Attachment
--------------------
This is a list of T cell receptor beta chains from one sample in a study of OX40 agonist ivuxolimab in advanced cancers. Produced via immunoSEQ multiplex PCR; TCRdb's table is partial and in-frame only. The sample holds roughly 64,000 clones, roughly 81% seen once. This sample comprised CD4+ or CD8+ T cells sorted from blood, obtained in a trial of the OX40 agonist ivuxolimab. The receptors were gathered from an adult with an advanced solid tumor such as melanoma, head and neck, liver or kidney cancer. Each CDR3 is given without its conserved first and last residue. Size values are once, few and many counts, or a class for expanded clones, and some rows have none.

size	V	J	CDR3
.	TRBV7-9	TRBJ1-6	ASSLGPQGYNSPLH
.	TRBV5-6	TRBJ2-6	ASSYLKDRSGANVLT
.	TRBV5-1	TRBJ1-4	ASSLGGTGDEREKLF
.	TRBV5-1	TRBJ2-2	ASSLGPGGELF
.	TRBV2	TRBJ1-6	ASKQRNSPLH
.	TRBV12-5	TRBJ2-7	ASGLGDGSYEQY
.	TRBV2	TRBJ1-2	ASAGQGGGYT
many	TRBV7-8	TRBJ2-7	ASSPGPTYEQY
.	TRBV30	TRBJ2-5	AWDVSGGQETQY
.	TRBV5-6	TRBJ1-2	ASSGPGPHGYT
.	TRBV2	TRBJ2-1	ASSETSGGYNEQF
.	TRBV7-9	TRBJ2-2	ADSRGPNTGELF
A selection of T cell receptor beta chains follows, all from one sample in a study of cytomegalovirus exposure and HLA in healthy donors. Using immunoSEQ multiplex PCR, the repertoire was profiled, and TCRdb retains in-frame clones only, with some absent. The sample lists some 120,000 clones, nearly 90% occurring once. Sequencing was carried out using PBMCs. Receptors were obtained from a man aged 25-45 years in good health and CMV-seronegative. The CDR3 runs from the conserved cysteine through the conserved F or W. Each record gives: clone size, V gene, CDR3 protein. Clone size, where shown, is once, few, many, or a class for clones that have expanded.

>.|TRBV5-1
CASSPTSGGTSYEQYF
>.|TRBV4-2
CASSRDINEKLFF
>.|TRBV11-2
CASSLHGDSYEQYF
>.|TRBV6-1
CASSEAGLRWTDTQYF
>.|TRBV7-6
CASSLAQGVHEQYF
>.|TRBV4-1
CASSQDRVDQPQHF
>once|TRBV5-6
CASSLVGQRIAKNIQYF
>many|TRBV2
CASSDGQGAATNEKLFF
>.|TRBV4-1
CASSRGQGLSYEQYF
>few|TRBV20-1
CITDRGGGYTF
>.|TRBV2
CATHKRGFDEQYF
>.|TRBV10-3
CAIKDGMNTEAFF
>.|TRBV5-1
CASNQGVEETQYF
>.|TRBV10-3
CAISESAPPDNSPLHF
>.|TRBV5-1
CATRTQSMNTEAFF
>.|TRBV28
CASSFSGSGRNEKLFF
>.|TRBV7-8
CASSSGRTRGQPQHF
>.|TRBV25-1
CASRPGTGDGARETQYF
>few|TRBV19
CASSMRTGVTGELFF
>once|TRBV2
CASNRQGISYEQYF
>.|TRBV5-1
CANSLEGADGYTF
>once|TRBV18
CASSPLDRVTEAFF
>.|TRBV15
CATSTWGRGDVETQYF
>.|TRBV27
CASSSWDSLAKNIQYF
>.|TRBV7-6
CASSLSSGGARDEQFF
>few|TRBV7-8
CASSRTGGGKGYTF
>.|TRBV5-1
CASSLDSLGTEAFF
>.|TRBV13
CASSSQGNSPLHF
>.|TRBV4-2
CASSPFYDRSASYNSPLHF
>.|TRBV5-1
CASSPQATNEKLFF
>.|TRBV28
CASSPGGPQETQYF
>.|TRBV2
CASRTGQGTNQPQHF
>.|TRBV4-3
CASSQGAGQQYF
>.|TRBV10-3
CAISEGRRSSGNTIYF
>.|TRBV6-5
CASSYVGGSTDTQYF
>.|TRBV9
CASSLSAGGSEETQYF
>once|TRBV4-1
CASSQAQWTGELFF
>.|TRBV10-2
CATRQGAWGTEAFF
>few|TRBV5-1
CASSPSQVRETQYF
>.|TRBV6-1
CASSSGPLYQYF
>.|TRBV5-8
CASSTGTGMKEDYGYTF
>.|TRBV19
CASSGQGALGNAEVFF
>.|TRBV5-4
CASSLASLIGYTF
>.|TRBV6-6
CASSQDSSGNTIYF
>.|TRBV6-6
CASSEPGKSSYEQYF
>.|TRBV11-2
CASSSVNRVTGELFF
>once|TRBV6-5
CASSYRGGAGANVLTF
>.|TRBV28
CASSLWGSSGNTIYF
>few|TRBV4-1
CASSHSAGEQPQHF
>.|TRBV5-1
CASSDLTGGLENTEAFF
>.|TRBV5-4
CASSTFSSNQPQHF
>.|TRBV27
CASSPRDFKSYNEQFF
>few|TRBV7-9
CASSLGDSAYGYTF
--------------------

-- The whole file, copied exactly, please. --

This is a list of T cell receptor beta chains from one sample in a study of OX40 agonist ivuxolimab in advanced cancers. Produced via immunoSEQ multiplex PCR; TCRdb's table is partial and in-frame only. The sample holds roughly 64,000 clones, roughly 81% seen once. This sample comprised CD4+ or CD8+ T cells sorted from blood, obtained in a trial of the OX40 agonist ivuxolimab. The receptors were gathered from an adult with an advanced solid tumor such as melanoma, head and neck, liver or kidney cancer. Each CDR3 is given without its conserved first and last residue. Size values are once, few and many counts, or a class for expanded clones, and some rows have none.

size	V	J	CDR3
.	TRBV7-9	TRBJ1-6	ASSLGPQGYNSPLH
.	TRBV5-6	TRBJ2-6	ASSYLKDRSGANVLT
.	TRBV5-1	TRBJ1-4	ASSLGGTGDEREKLF
.	TRBV5-1	TRBJ2-2	ASSLGPGGELF
.	TRBV2	TRBJ1-6	ASKQRNSPLH
.	TRBV12-5	TRBJ2-7	ASGLGDGSYEQY
.	TRBV2	TRBJ1-2	ASAGQGGGYT
many	TRBV7-8	TRBJ2-7	ASSPGPTYEQY
.	TRBV30	TRBJ2-5	AWDVSGGQETQY
.	TRBV5-6	TRBJ1-2	ASSGPGPHGYT
.	TRBV2	TRBJ2-1	ASSETSGGYNEQF
.	TRBV7-9	TRBJ2-2	ADSRGPNTGELF
A selection of T cell receptor beta chains follows, all from one sample in a study of cytomegalovirus exposure and HLA in healthy donors. Using immunoSEQ multiplex PCR, the repertoire was profiled, and TCRdb retains in-frame clones only, with some absent. The sample lists some 120,000 clones, nearly 90% occurring once. Sequencing was carried out using PBMCs. Receptors were obtained from a man aged 25-45 years in good health and CMV-seronegative. The CDR3 runs from the conserved cysteine through the conserved F or W. Each record gives: clone size, V gene, CDR3 protein. Clone size, where shown, is once, few, many, or a class for clones that have expanded.

>.|TRBV5-1
CASSPTSGGTSYEQYF
>.|TRBV4-2
CASSRDINEKLFF
>.|TRBV11-2
CASSLHGDSYEQYF
>.|TRBV6-1
CASSEAGLRWTDTQYF
>.|TRBV7-6
CASSLAQGVHEQYF
>.|TRBV4-1
CASSQDRVDQPQHF
>once|TRBV5-6
CASSLVGQRIAKNIQYF
>many|TRBV2
CASSDGQGAATNEKLFF
>.|TRBV4-1
CASSRGQGLSYEQYF
>few|TRBV20-1
CITDRGGGYTF
>.|TRBV2
CATHKRGFDEQYF
>.|TRBV10-3
CAIKDGMNTEAFF
>.|TRBV5-1
CASNQGVEETQYF
>.|TRBV10-3
CAISESAPPDNSPLHF
>.|TRBV5-1
CATRTQSMNTEAFF
>.|TRBV28
CASSFSGSGRNEKLFF
>.|TRBV7-8
CASSSGRTRGQPQHF
>.|TRBV25-1
CASRPGTGDGARETQYF
>few|TRBV19
CASSMRTGVTGELFF
>once|TRBV2
CASNRQGISYEQYF
>.|TRBV5-1
CANSLEGADGYTF
>once|TRBV18
CASSPLDRVTEAFF
>.|TRBV15
CATSTWGRGDVETQYF
>.|TRBV27
CASSSWDSLAKNIQYF
>.|TRBV7-6
CASSLSSGGARDEQFF
>few|TRBV7-8
CASSRTGGGKGYTF
>.|TRBV5-1
CASSLDSLGTEAFF
>.|TRBV13
CASSSQGNSPLHF
>.|TRBV4-2
CASSPFYDRSASYNSPLHF
>.|TRBV5-1
CASSPQATNEKLFF
>.|TRBV28
CASSPGGPQETQYF
>.|TRBV2
CASRTGQGTNQPQHF
>.|TRBV4-3
CASSQGAGQQYF
>.|TRBV10-3
CAISEGRRSSGNTIYF
>.|TRBV6-5
CASSYVGGSTDTQYF
>.|TRBV9
CASSLSAGGSEETQYF
>once|TRBV4-1
CASSQAQWTGELFF
>.|TRBV10-2
CATRQGAWGTEAFF
>few|TRBV5-1
CASSPSQVRETQYF
>.|TRBV6-1
CASSSGPLYQYF
>.|TRBV5-8
CASSTGTGMKEDYGYTF
>.|TRBV19
CASSGQGALGNAEVFF
>.|TRBV5-4
CASSLASLIGYTF
>.|TRBV6-6
CASSQDSSGNTIYF
>.|TRBV6-6
CASSEPGKSSYEQYF
>.|TRBV11-2
CASSSVNRVTGELFF
>once|TRBV6-5
CASSYRGGAGANVLTF
>.|TRBV28
CASSLWGSSGNTIYF
>few|TRBV4-1
CASSHSAGEQPQHF
>.|TRBV5-1
CASSDLTGGLENTEAFF
>.|TRBV5-4
CASSTFSSNQPQHF
>.|TRBV27
CASSPRDFKSYNEQFF
>few|TRBV7-9
CASSLGDSAYGYTF